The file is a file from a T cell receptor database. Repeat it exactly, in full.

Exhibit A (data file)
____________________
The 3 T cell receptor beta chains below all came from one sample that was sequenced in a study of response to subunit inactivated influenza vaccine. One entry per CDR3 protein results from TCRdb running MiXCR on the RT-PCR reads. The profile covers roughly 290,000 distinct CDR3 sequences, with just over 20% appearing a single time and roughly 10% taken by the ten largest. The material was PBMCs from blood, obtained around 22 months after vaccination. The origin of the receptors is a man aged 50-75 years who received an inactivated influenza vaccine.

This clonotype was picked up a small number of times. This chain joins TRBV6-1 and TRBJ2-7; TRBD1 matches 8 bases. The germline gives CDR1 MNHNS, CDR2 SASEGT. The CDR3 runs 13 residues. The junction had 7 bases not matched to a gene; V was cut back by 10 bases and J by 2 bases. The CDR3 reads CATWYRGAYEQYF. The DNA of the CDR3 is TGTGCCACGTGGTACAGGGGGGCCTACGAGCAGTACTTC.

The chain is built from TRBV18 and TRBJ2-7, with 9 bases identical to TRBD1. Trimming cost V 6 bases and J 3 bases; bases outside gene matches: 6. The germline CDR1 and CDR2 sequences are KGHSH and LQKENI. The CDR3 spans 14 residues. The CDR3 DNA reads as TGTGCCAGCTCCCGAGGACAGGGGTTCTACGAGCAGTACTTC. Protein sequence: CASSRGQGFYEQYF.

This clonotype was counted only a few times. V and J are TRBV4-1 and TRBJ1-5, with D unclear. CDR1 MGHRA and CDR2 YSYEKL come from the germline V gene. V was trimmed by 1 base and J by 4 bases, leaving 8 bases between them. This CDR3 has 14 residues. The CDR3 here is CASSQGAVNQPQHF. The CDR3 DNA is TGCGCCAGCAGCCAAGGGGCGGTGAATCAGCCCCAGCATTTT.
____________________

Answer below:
The 3 T cell receptor beta chains below all came from one sample that was sequenced in a study of response to subunit inactivated influenza vaccine. One entry per CDR3 protein results from TCRdb running MiXCR on the RT-PCR reads. The profile covers roughly 290,000 distinct CDR3 sequences, with just over 20% appearing a single time and roughly 10% taken by the ten largest. The material was PBMCs from blood, obtained around 22 months after vaccination. The origin of the receptors is a man aged 50-75 years who received an inactivated influenza vaccine.

This clonotype was picked up a small number of times. This chain joins TRBV6-1 and TRBJ2-7; TRBD1 matches 8 bases. The germline gives CDR1 MNHNS, CDR2 SASEGT. The CDR3 runs 13 residues. The junction had 7 bases not matched to a gene; V was cut back by 10 bases and J by 2 bases. The CDR3 reads CATWYRGAYEQYF. The DNA of the CDR3 is TGTGCCACGTGGTACAGGGGGGCCTACGAGCAGTACTTC.

The chain is built from TRBV18 and TRBJ2-7, with 9 bases identical to TRBD1. Trimming cost V 6 bases and J 3 bases; bases outside gene matches: 6. The germline CDR1 and CDR2 sequences are KGHSH and LQKENI. The CDR3 spans 14 residues. The CDR3 DNA reads as TGTGCCAGCTCCCGAGGACAGGGGTTCTACGAGCAGTACTTC. Protein sequence: CASSRGQGFYEQYF.

This clonotype was counted only a few times. V and J are TRBV4-1 and TRBJ1-5, with D unclear. CDR1 MGHRA and CDR2 YSYEKL come from the germline V gene. V was trimmed by 1 base and J by 4 bases, leaving 8 bases between them. This CDR3 has 14 residues. The CDR3 here is CASSQGAVNQPQHF. The CDR3 DNA is TGCGCCAGCAGCCAAGGGGCGGTGAATCAGCCCCAGCATTTT.